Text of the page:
Perpetual war. A state where you lose focus, lose grip on the flow of time, its diurnal and seasonal rhythms, even a healthy sense of the self-in-the-world. That’s what the pandemic appears like even to adult minds—a social desert, a psychological dead-end from which flight seems impossible. Transpose that state to a child’s mind and imagine the intensity of the crisis. The world has imposed on them, without any warning, a life bereft of most of our normal markers of comfort and delight—a life that could be deemed normal only for ancient warriors or modern army units specialised in remote border conflicts. Time hangs like a vast, empty space, with nothing filling it—we are well into the second year now, and no signs of early closure appear on the horizon. And remember, a young mind cognizes and processes a year as being of a much, much longer duration. Are you surprised at signs of fatigue, mental attrition and depression creeping in? The familiar hum of school, the laughter of classmates, would now be a distant memory for the really younger ones. How to comport oneself in group situations is something you have to learn by doing—the chance for that normal behavioural evolution is snuffed out. ‘The outdoor’ is taboo—with it goes the tactile connection with the planet.
The years of early childhood, up to age 8, are crucially formative. It is precisely through interactions with the world that the young body-mind continuum evolves physically, cognitively and socio-emotionally, internalising the complex structures of language right from infancy and then honing those skills in the playground and school. Home is the fulcrum of their lives—and luckily, that is still with them, at least most of them. But the outside ‘environment’ is the foundry where a well-formed, complete human being is forged. That has simply vanished, as it were.
At Reckitt, we are keenly alive to this form of deprivation. That’s why children are always at the centre of our campaigns, advertisements and CSR activities. In our journey of over five years where we focused on the very young, we started small but now our reach extends to over 6 lakh schools. What makes us really proud is that our efforts are not disproportionately focused on private urban schools—we cover a vast range of rural Indian schools and parallel schools like madrassas.
The lockdown, first of all, brings sheer inactivity—and, consequently, boredom. How could one keep kids engaged? We thought hard to come up with innovative ideas. Unlock 22, a partnership programme of Butterfly Edufields and Dettol Banega Swasth India, was one of our most meticulously thought out campaigns. It comprised 22 exciting challenges and activities during 22 days of lockdown for kids, parents, grandparents and teachers. The unspoken motto there was to improve family bonding while driving productive engagement at home.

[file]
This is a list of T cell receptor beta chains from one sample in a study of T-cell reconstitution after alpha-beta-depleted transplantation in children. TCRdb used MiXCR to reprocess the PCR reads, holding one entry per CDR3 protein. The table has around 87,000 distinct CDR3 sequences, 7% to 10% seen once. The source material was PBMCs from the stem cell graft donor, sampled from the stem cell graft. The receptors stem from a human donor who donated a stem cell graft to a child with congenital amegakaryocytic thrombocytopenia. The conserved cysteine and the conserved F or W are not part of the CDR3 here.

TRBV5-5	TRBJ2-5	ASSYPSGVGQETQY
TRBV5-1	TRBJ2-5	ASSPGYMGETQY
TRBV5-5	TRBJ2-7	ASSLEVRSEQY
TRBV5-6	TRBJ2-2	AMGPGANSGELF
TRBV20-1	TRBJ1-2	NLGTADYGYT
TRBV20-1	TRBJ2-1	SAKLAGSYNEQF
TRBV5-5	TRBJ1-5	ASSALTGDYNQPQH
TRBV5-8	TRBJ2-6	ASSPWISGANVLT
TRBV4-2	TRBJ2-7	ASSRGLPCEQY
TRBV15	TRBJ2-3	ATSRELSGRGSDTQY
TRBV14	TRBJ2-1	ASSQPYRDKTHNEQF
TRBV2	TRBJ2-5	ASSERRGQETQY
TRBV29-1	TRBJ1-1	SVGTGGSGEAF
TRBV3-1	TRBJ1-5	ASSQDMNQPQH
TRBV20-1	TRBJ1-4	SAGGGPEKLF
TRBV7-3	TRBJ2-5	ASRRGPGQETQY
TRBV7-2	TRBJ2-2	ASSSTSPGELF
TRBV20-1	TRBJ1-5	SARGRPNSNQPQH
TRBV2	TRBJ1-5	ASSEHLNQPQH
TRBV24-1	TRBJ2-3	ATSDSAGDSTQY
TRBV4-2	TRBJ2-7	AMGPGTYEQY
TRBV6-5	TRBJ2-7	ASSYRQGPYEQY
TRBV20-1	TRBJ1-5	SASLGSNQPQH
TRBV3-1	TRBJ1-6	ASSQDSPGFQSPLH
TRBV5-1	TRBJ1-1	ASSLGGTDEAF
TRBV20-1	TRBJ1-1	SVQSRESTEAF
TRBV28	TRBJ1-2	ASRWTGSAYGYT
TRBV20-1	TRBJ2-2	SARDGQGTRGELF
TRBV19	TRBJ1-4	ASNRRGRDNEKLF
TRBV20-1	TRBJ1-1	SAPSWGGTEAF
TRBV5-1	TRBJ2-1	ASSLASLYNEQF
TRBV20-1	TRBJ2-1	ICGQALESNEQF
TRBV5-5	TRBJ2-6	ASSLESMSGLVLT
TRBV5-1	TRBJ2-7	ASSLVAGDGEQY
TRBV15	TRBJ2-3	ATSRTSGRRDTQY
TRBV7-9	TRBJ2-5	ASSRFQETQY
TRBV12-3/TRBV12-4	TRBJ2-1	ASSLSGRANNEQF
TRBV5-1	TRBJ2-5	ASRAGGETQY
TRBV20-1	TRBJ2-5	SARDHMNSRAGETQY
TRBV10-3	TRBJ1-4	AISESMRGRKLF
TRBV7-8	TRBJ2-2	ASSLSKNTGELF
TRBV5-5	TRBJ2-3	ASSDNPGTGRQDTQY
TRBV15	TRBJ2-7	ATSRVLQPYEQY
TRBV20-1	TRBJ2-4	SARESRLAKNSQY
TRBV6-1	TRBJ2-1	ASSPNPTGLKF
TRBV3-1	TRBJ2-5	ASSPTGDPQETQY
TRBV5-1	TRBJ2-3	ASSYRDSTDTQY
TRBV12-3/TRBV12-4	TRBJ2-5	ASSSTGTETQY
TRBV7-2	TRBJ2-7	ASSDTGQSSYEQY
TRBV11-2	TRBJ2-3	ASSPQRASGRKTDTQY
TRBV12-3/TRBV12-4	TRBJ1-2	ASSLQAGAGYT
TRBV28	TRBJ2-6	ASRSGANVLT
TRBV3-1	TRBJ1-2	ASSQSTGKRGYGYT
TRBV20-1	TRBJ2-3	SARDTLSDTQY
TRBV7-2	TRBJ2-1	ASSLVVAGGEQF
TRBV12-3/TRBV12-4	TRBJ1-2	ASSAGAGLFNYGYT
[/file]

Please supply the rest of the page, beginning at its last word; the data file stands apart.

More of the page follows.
It’s our common objective to ensure that childhood and adolescence do not lose their essence due to the pandemic—to see that innocence flowers into experience in fruitful, seamless ways. Reckitt has garnered new partnerships and strengthened its ongoing ones to this end. But the scars the pandemic is leaving have us worried. What we are doing, will it suffice? To ensure all-round growth and development, to really fill the void, it’s imperative that we get to a stage where schools and parents can again make conjoined efforts—how quickly or how late, we do not know. The onus is squarely on us, meanwhile.
One unique initiative we pioneered is a mobile app designed for fun, learning and engagement—we named it the Dettol Phygital Experience. Its exploratory pathways are focused on health and hygiene, especially in the context of washing hands, something we’ve been propagating for years. Our advertisements, even before Covid hit the world, focused on this important practice of life that could save millions from falling sick or losing their lives. We believe these initiatives have a vital edge: it’s precisely the early childhood years when children first learn how to interact with others, including peers, teachers and parents, and begin to develop interests and habits that will stay with them throughout their lives. Now, behaviour alterations are to be expected during an abnormal phase such as this pandemic, when confinement at home is the norm for children—psychiatrists, counsellors, educationists and teachers, all reiterate that unfortunate fact. It will take time to fill the vacuum, but as parents and teachers, providing the best nurturance under the circumstances is our responsibility. Reckitt sees its mission as one that includes everything in the motto ‘protect, heal and nurture’, while never letting up on our relentless pursuit of a cleaner, healthier world. Our hygiene, health and nutrition businesses are oriented towards the latter. But in throwing ourselves to the task of ensuring the general weal, and in saluting brave Covid warriors among our young citizenry, we lean towards the former.
Gaurav Jain is Senior Vice President, South Asia, Reckitt